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Get Your Greek On 

Vagelie Karatzas is back in the kitchen. Plus, scones by the lake.

click to enlarge Greek Street's baklava
  • Greek Street's baklava
When Vagelie Karatzas was 19, the Spokesman-Review included him in a story about up-and-coming chefs of the Inland Northwest. Then he chose computers for a career path. Score one for Spokane — Karatzas got that out his system.

He’s back in the kitchen as owner and manager of Greek Street Pizza & More, a family-run business with two locations (his dad runs the other in Coeur d’Alene). The venture is an offshoot from Café Italiano, a restaurant Karatzas’ parents operated in Colville for 23 years.

Distinguishable by its solid hues of blue and white, Greek Street would make Zeus and Nia Vardalos feel right at home.

But that’s pretty much it for ambiance, save for a few tables and chairs.

“We were trying to find something that was right in the middle, and what we found was a ton of high-end restaurants in Spokane, and a ton of fast food, but nothing in the middle that caters to people on the go who want casual dining,” says Karatzas.

Set up expressly for delivery and carry-out, Greek Street achieves just that.

“The Pizzalonies are awesome,” says employee Kyle Jones, helping us weigh the choices. “They’re basically like giant hot pockets.”

Jones makes us a hot, foot-long cylinder of teeth-sinking dough, stuffed with chicken breast, bacon, red onions, green peppers, baby spinach, fresh garlic, mixed cheeses and homemade Alfredo sauce ($8; other flavors include steak, veggie and cheese).

As far as pizza goes ($16- $20), the list is detailed and unique, with pies ranging from “Vesuvio” (pepperoni, prosciutto, capicola, red pepper flakes, roasted red peppers, romano, asiago, parmesan, fresh garlic and homemade sauce) to “Athenian” (chicken breast, goat cheese, roasted red peppers, red onions, sun dried tomatoes, fresh garlic and olive oil sauce).

And where Pizza Hut gives the option to add buffalo wings, the “More” part of Greek Street refers to, among other things, spanakopita ($7), baklava ($5) and gyros ($7), “made just like they are on the islands,” says Karatzas, “stuffed with fries.”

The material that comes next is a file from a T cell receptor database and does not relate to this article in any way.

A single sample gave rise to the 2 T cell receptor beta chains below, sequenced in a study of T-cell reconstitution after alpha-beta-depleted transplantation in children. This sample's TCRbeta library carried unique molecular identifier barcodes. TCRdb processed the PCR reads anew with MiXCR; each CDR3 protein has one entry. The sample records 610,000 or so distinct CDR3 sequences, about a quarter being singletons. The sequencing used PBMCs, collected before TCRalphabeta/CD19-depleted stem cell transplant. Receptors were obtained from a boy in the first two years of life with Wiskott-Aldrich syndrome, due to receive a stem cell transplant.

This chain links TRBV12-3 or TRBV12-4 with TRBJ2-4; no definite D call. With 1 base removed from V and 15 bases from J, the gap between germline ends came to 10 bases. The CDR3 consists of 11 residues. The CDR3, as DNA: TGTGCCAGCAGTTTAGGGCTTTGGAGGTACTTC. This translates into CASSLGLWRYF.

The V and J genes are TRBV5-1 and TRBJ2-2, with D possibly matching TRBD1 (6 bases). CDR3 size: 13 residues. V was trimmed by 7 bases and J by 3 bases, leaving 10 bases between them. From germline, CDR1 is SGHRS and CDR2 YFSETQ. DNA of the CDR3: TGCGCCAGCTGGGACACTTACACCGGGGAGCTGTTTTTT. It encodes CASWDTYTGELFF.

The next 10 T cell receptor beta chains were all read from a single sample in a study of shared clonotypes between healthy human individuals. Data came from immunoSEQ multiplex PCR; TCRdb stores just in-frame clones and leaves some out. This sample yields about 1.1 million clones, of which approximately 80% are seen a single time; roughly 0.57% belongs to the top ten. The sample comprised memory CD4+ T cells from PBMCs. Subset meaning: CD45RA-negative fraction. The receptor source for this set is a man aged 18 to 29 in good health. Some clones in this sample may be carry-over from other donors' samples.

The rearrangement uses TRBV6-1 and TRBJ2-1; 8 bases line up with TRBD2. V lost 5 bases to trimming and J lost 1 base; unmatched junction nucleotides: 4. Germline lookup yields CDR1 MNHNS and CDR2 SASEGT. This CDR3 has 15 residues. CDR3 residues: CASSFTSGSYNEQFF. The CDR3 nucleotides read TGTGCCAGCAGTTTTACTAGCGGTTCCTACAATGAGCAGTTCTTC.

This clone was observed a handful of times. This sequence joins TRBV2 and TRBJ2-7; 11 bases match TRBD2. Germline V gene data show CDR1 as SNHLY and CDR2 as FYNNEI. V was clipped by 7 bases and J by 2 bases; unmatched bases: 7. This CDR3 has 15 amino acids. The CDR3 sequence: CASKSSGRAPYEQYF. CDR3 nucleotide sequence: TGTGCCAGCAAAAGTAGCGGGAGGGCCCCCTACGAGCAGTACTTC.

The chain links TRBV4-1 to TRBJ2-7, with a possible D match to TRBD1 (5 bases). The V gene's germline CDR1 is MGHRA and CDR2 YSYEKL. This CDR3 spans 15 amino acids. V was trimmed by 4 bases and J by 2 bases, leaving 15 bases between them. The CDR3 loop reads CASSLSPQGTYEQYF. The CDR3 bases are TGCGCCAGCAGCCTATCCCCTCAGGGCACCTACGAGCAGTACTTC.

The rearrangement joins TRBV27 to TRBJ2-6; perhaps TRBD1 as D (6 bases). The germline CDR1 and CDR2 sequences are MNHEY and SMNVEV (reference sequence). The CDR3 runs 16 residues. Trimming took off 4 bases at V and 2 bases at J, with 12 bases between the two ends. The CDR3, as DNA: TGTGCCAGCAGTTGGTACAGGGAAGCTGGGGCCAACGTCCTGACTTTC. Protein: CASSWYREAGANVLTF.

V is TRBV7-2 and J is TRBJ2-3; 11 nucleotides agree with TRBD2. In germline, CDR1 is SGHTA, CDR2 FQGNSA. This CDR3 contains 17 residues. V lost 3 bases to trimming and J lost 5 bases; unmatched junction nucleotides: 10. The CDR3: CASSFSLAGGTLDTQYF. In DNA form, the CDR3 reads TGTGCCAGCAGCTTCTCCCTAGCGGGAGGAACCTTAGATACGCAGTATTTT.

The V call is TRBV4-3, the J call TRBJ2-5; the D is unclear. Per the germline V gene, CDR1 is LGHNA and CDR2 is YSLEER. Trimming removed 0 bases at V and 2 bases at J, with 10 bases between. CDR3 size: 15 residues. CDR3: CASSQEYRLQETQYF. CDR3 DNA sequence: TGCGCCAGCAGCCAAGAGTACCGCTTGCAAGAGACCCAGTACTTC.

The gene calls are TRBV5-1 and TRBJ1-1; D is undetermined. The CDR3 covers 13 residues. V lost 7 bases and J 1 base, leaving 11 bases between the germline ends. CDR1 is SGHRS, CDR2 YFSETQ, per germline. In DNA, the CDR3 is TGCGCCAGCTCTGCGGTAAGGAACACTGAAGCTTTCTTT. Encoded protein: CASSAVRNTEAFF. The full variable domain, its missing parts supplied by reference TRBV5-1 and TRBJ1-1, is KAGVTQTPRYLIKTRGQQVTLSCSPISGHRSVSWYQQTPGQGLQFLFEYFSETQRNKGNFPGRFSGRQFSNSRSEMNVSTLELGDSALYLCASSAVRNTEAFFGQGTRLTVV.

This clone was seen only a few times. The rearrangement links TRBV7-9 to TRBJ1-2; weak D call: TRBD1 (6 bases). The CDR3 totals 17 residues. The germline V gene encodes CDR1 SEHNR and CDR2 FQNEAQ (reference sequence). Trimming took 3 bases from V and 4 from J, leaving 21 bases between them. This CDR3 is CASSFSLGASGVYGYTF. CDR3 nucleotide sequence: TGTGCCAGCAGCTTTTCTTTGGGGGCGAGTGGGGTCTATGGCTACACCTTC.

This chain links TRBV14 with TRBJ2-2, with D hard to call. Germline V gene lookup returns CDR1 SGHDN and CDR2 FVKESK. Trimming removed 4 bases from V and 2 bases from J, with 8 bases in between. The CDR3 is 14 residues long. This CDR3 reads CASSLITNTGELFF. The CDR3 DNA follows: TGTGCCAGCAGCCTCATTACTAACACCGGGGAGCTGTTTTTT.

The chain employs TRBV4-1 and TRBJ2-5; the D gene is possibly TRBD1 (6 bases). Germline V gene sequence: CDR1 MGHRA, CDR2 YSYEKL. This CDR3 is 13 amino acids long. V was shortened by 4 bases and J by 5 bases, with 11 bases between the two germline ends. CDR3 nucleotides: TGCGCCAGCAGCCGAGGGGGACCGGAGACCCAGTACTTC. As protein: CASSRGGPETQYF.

Speaking of fries, we like that the spanakopita (soft cheeses mixed with baby spinach, onions and dill, wrapped in flaky phyllo dough) comes with jo-jo-style spuds, plus a side of tzatziki sauce for dipping.

Greek Street Pizza & More • 3331 W. Indian Trail • Sun.- Mon.; 11am-9pm • Call: 326- 2559 • Visit: http://www.gogreekstreet.com


Don't Tell the Tourists

While many of us love Coeur d’Alene all year round, some locals refer to the Lake City in terms of tourist season (when they avoid downtown) and all the other times of the year. That’s our (lame) excuse for allowing the relocation of a wonderful lakeside bakery to slip by without comment. Until now.

Luckily, we found the revamped bakery space inside the upscale Parkside building still looking quite fresh despite having moved in late 2008 from their site a few blocks up.

Fresh-baked goodies, a steaming cup of chai and a good book on a glorious late-summer or early-fall day. Does it get any better? Why, yes it does.

In addition to treats one might expect — bagels, muffins, scones, croissants, shelves full of gorgeously browned loaves of bread — Bakery by the Lake has a mini-bistro. You can enjoy both breakfast and lunch among the potted plants or along the sun-filled counter. The Fire-Roasted Veggie Panini ($6.75) with pesto, artichokes, red pepper and Provolone cheese was all the better on thick ciabatta. Six sandwich options are complemented by daily soups like clam chowder and chunky vegetable beef. Flatbread pizzas can be ordered whole ($10) or by the slice ($2.50).

For your sweet tooth or sweetheart, the display case teems with tempting items: carrot cake ($3.50), softball-sized sticky buns ($3) and Cannoli ($4) — just like those Aunt Florie used have us fetch from the neighborhood bakery back in Queens.

Should you like to waste valuable tummy space in the face of luscious carb-filled options, there are pre-made salads ($4-$5) and fruit cups in the grab-and-go section.

The bakery does an early dinner appetizer-type menu, especially for Friday beer tastings, Saturday wine tastings and for special events like Coeur d’Alene Summer Theater performances.

“We’re slowly becoming a neighborhood place,” said owner Frank X. Pigott, who includes son Andy Pigott and daughter Carissa Camp in the day-to-day operations.

Just don’t anyone tell the tourists, OK?

Bakery by the Lake • 601 E. Front St., Coeur d’Alene • Open Sun-Thu 6 am–7 pm, Fri-Sat 6 am-9 pm/close • http://www.bakerybythelake.com • (208) 415-0681

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